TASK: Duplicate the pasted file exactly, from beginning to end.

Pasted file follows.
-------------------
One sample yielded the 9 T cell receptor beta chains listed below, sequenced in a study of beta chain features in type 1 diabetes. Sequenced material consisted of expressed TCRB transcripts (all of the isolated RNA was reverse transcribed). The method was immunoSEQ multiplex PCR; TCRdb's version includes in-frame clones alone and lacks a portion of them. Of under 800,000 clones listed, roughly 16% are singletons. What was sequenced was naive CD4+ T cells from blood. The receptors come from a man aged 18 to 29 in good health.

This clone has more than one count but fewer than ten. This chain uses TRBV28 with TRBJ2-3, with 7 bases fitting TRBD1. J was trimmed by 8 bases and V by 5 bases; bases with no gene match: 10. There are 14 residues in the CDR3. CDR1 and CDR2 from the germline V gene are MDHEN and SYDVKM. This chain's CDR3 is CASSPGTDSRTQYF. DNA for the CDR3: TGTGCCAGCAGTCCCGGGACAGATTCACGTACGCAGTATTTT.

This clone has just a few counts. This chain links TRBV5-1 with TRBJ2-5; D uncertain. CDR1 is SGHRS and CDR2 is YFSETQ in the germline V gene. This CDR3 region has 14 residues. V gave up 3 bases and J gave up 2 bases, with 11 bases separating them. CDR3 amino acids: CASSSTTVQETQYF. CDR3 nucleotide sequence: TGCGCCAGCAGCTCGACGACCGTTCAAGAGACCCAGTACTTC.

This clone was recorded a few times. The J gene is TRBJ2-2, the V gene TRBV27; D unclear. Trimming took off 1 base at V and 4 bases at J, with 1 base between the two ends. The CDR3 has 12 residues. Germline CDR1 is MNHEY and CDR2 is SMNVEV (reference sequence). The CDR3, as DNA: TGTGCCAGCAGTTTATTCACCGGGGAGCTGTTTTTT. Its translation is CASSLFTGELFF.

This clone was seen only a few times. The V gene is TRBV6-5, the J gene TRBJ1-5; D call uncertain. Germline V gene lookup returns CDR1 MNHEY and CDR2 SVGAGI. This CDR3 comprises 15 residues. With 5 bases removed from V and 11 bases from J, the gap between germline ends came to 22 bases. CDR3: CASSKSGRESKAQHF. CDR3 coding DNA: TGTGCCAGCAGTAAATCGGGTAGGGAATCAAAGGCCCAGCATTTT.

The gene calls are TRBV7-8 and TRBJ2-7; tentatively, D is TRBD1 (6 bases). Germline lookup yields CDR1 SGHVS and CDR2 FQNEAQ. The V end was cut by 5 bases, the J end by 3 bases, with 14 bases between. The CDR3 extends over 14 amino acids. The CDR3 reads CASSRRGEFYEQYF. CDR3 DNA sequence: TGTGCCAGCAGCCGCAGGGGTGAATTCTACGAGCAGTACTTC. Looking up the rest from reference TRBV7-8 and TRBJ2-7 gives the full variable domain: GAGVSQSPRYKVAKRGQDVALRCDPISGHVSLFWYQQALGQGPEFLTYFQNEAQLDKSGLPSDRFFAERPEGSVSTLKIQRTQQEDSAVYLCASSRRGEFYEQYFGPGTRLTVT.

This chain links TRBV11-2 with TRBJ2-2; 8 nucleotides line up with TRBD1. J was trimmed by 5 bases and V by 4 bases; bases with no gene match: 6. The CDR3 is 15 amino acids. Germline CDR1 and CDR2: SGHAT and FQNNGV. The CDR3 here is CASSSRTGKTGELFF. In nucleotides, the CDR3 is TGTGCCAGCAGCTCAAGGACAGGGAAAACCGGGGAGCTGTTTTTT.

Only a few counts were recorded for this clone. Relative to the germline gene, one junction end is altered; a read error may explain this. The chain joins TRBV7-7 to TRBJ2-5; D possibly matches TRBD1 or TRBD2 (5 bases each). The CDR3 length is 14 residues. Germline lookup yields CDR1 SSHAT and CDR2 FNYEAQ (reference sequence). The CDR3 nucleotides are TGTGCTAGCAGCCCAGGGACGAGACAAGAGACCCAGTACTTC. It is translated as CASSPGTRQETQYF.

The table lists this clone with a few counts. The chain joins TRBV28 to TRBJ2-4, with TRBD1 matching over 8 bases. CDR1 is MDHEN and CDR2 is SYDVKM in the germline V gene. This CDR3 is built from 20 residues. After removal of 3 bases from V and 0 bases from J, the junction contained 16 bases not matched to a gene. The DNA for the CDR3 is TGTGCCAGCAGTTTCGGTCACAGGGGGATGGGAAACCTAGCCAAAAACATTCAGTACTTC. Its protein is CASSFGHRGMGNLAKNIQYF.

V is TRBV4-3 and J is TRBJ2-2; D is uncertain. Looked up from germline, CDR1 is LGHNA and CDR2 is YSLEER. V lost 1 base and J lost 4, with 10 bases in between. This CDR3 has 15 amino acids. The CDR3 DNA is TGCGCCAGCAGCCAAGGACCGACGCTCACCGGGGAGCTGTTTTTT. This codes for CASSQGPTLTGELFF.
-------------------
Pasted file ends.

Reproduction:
One sample yielded the 9 T cell receptor beta chains listed below, sequenced in a study of beta chain features in type 1 diabetes. Sequenced material consisted of expressed TCRB transcripts (all of the isolated RNA was reverse transcribed). The method was immunoSEQ multiplex PCR; TCRdb's version includes in-frame clones alone and lacks a portion of them. Of under 800,000 clones listed, roughly 16% are singletons. What was sequenced was naive CD4+ T cells from blood. The receptors come from a man aged 18 to 29 in good health.

This clone has more than one count but fewer than ten. This chain uses TRBV28 with TRBJ2-3, with 7 bases fitting TRBD1. J was trimmed by 8 bases and V by 5 bases; bases with no gene match: 10. There are 14 residues in the CDR3. CDR1 and CDR2 from the germline V gene are MDHEN and SYDVKM. This chain's CDR3 is CASSPGTDSRTQYF. DNA for the CDR3: TGTGCCAGCAGTCCCGGGACAGATTCACGTACGCAGTATTTT.

This clone has just a few counts. This chain links TRBV5-1 with TRBJ2-5; D uncertain. CDR1 is SGHRS and CDR2 is YFSETQ in the germline V gene. This CDR3 region has 14 residues. V gave up 3 bases and J gave up 2 bases, with 11 bases separating them. CDR3 amino acids: CASSSTTVQETQYF. CDR3 nucleotide sequence: TGCGCCAGCAGCTCGACGACCGTTCAAGAGACCCAGTACTTC.

This clone was recorded a few times. The J gene is TRBJ2-2, the V gene TRBV27; D unclear. Trimming took off 1 base at V and 4 bases at J, with 1 base between the two ends. The CDR3 has 12 residues. Germline CDR1 is MNHEY and CDR2 is SMNVEV (reference sequence). The CDR3, as DNA: TGTGCCAGCAGTTTATTCACCGGGGAGCTGTTTTTT. Its translation is CASSLFTGELFF.

This clone was seen only a few times. The V gene is TRBV6-5, the J gene TRBJ1-5; D call uncertain. Germline V gene lookup returns CDR1 MNHEY and CDR2 SVGAGI. This CDR3 comprises 15 residues. With 5 bases removed from V and 11 bases from J, the gap between germline ends came to 22 bases. CDR3: CASSKSGRESKAQHF. CDR3 coding DNA: TGTGCCAGCAGTAAATCGGGTAGGGAATCAAAGGCCCAGCATTTT.

The gene calls are TRBV7-8 and TRBJ2-7; tentatively, D is TRBD1 (6 bases). Germline lookup yields CDR1 SGHVS and CDR2 FQNEAQ. The V end was cut by 5 bases, the J end by 3 bases, with 14 bases between. The CDR3 extends over 14 amino acids. The CDR3 reads CASSRRGEFYEQYF. CDR3 DNA sequence: TGTGCCAGCAGCCGCAGGGGTGAATTCTACGAGCAGTACTTC. Looking up the rest from reference TRBV7-8 and TRBJ2-7 gives the full variable domain: GAGVSQSPRYKVAKRGQDVALRCDPISGHVSLFWYQQALGQGPEFLTYFQNEAQLDKSGLPSDRFFAERPEGSVSTLKIQRTQQEDSAVYLCASSRRGEFYEQYFGPGTRLTVT.

This chain links TRBV11-2 with TRBJ2-2; 8 nucleotides line up with TRBD1. J was trimmed by 5 bases and V by 4 bases; bases with no gene match: 6. The CDR3 is 15 amino acids. Germline CDR1 and CDR2: SGHAT and FQNNGV. The CDR3 here is CASSSRTGKTGELFF. In nucleotides, the CDR3 is TGTGCCAGCAGCTCAAGGACAGGGAAAACCGGGGAGCTGTTTTTT.

Only a few counts were recorded for this clone. Relative to the germline gene, one junction end is altered; a read error may explain this. The chain joins TRBV7-7 to TRBJ2-5; D possibly matches TRBD1 or TRBD2 (5 bases each). The CDR3 length is 14 residues. Germline lookup yields CDR1 SSHAT and CDR2 FNYEAQ (reference sequence). The CDR3 nucleotides are TGTGCTAGCAGCCCAGGGACGAGACAAGAGACCCAGTACTTC. It is translated as CASSPGTRQETQYF.

The table lists this clone with a few counts. The chain joins TRBV28 to TRBJ2-4, with TRBD1 matching over 8 bases. CDR1 is MDHEN and CDR2 is SYDVKM in the germline V gene. This CDR3 is built from 20 residues. After removal of 3 bases from V and 0 bases from J, the junction contained 16 bases not matched to a gene. The DNA for the CDR3 is TGTGCCAGCAGTTTCGGTCACAGGGGGATGGGAAACCTAGCCAAAAACATTCAGTACTTC. Its protein is CASSFGHRGMGNLAKNIQYF.

V is TRBV4-3 and J is TRBJ2-2; D is uncertain. Looked up from germline, CDR1 is LGHNA and CDR2 is YSLEER. V lost 1 base and J lost 4, with 10 bases in between. This CDR3 has 15 amino acids. The CDR3 DNA is TGCGCCAGCAGCCAAGGACCGACGCTCACCGGGGAGCTGTTTTTT. This codes for CASSQGPTLTGELFF.